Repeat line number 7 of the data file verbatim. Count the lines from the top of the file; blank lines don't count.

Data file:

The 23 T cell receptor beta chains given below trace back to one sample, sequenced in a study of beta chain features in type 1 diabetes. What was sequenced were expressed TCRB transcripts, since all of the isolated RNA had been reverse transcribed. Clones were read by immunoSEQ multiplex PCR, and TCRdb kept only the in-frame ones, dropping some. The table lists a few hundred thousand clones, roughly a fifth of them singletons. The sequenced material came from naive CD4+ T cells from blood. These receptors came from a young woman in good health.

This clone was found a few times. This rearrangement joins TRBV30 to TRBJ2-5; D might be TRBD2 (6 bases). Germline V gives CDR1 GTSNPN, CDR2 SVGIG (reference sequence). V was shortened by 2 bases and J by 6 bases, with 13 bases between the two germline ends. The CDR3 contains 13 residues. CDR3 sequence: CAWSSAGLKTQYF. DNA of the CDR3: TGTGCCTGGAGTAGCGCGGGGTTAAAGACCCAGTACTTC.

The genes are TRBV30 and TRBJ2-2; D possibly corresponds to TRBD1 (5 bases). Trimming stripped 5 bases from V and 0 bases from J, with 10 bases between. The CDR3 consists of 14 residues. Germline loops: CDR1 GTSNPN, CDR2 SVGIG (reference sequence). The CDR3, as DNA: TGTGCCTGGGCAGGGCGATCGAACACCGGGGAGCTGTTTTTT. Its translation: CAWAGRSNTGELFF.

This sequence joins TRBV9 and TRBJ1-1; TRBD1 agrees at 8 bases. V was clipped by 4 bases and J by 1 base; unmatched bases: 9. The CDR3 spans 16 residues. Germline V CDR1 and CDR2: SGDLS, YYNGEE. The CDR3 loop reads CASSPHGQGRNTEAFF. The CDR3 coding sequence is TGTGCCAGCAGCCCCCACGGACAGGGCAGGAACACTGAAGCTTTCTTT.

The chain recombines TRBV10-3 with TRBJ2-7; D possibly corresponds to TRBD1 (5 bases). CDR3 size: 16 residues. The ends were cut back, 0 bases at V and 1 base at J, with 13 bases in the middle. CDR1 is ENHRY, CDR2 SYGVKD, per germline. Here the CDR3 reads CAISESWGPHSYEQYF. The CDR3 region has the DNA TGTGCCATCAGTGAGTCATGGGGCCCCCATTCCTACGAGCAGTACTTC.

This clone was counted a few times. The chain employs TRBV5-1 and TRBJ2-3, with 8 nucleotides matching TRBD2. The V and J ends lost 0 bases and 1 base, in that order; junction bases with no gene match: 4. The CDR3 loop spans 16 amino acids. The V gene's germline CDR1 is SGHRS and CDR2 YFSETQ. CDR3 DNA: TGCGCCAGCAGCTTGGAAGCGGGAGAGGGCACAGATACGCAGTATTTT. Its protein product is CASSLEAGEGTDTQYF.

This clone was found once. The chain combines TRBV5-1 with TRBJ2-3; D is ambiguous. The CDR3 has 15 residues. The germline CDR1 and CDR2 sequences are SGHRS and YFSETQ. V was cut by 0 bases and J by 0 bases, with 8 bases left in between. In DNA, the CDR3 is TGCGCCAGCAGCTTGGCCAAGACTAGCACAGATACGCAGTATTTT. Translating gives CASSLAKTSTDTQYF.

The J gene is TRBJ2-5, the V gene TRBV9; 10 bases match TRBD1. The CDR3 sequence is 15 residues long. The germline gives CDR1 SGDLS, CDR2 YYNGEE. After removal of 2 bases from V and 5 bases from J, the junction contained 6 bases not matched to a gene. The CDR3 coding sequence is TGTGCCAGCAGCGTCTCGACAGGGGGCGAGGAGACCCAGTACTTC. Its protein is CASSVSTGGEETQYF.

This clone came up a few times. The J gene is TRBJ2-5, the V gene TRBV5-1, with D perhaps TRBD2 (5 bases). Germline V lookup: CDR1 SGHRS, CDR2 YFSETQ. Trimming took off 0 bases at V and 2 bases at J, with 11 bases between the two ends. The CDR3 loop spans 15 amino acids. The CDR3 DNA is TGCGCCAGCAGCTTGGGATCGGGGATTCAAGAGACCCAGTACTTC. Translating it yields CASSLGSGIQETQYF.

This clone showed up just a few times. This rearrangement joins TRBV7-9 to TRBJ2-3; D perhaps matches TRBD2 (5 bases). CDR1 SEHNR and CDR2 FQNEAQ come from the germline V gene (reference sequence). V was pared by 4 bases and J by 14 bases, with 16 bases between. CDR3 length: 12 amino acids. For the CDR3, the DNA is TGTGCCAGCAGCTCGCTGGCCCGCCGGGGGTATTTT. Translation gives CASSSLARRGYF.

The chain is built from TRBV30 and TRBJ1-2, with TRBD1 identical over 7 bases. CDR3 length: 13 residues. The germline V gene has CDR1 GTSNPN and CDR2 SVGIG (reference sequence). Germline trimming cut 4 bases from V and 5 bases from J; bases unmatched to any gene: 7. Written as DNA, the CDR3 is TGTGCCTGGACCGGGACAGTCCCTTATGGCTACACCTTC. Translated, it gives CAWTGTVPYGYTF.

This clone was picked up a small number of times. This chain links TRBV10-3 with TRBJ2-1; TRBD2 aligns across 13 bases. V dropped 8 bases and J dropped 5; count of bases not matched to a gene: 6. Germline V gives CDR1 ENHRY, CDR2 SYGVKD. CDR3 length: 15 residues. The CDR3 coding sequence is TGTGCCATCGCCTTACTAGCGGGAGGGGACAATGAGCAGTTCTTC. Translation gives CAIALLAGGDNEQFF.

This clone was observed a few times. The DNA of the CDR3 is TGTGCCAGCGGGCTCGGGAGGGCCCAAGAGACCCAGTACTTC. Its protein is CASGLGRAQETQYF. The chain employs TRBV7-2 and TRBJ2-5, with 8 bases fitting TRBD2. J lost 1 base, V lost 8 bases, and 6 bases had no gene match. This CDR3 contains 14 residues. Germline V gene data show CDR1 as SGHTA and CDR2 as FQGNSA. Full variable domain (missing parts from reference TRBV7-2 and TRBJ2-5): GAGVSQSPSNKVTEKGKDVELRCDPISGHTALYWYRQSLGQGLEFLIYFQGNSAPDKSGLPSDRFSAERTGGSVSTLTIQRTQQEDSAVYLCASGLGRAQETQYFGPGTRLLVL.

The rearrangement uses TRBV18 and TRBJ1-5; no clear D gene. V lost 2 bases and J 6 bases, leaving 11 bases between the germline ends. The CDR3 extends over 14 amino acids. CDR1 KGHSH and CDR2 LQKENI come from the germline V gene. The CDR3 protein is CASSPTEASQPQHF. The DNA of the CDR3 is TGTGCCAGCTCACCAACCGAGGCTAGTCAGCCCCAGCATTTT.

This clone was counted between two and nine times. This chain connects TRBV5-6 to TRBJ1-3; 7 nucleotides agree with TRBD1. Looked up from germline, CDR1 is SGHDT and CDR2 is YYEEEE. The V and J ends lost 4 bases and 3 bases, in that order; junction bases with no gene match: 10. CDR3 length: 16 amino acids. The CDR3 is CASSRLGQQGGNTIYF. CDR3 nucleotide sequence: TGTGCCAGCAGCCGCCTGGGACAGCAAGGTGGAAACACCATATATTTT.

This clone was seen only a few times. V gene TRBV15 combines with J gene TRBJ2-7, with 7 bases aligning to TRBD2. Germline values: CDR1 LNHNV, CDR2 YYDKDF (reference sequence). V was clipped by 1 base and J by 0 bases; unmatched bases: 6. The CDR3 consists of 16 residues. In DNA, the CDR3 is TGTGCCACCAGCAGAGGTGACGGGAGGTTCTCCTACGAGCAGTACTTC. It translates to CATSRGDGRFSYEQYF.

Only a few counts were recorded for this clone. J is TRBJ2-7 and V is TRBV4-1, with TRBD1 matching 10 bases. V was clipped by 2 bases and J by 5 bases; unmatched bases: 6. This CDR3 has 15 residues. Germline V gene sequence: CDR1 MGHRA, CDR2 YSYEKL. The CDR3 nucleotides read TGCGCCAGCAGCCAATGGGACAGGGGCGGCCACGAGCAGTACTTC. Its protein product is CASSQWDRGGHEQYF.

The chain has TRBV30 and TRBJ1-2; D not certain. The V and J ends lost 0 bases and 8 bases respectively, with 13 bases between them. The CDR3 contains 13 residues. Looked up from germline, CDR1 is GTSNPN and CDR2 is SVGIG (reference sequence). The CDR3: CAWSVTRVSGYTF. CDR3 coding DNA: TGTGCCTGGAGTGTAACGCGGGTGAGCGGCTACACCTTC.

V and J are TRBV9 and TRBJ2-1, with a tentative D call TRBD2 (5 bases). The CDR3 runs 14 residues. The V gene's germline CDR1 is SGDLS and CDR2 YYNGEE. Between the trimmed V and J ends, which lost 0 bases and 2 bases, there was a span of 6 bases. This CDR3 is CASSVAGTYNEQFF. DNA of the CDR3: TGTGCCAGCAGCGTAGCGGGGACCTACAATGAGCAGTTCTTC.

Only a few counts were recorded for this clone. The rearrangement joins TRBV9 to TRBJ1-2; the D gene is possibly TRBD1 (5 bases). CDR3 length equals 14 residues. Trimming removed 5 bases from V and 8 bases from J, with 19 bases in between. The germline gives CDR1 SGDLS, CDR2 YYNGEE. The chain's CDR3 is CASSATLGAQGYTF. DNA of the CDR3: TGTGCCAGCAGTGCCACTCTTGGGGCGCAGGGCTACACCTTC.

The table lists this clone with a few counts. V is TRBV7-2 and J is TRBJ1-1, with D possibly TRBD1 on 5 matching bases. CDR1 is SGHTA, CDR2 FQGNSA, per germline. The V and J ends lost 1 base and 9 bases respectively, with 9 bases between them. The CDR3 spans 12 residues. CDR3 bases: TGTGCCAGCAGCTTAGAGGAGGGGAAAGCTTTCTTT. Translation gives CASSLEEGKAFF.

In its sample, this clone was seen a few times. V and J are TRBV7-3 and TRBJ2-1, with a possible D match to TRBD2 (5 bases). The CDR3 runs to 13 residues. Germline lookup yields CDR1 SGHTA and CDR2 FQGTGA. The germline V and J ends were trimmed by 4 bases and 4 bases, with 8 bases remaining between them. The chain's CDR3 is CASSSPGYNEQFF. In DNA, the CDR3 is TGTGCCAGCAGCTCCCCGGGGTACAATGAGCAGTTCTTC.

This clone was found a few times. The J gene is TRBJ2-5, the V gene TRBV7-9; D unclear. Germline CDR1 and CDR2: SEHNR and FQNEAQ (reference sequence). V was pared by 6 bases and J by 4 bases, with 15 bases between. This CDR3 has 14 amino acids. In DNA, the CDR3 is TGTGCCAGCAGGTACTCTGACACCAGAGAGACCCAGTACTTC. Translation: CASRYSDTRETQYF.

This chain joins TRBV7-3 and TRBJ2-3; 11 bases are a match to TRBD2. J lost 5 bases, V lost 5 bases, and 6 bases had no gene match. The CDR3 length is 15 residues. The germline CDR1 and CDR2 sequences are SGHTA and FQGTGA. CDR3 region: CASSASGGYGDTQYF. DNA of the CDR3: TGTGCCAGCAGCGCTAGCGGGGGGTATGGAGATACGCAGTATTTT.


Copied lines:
This clone was found once. The chain combines TRBV5-1 with TRBJ2-3; D is ambiguous. The CDR3 has 15 residues. The germline CDR1 and CDR2 sequences are SGHRS and YFSETQ. V was cut by 0 bases and J by 0 bases, with 8 bases left in between. In DNA, the CDR3 is TGCGCCAGCAGCTTGGCCAAGACTAGCACAGATACGCAGTATTTT. Translating gives CASSLAKTSTDTQYF.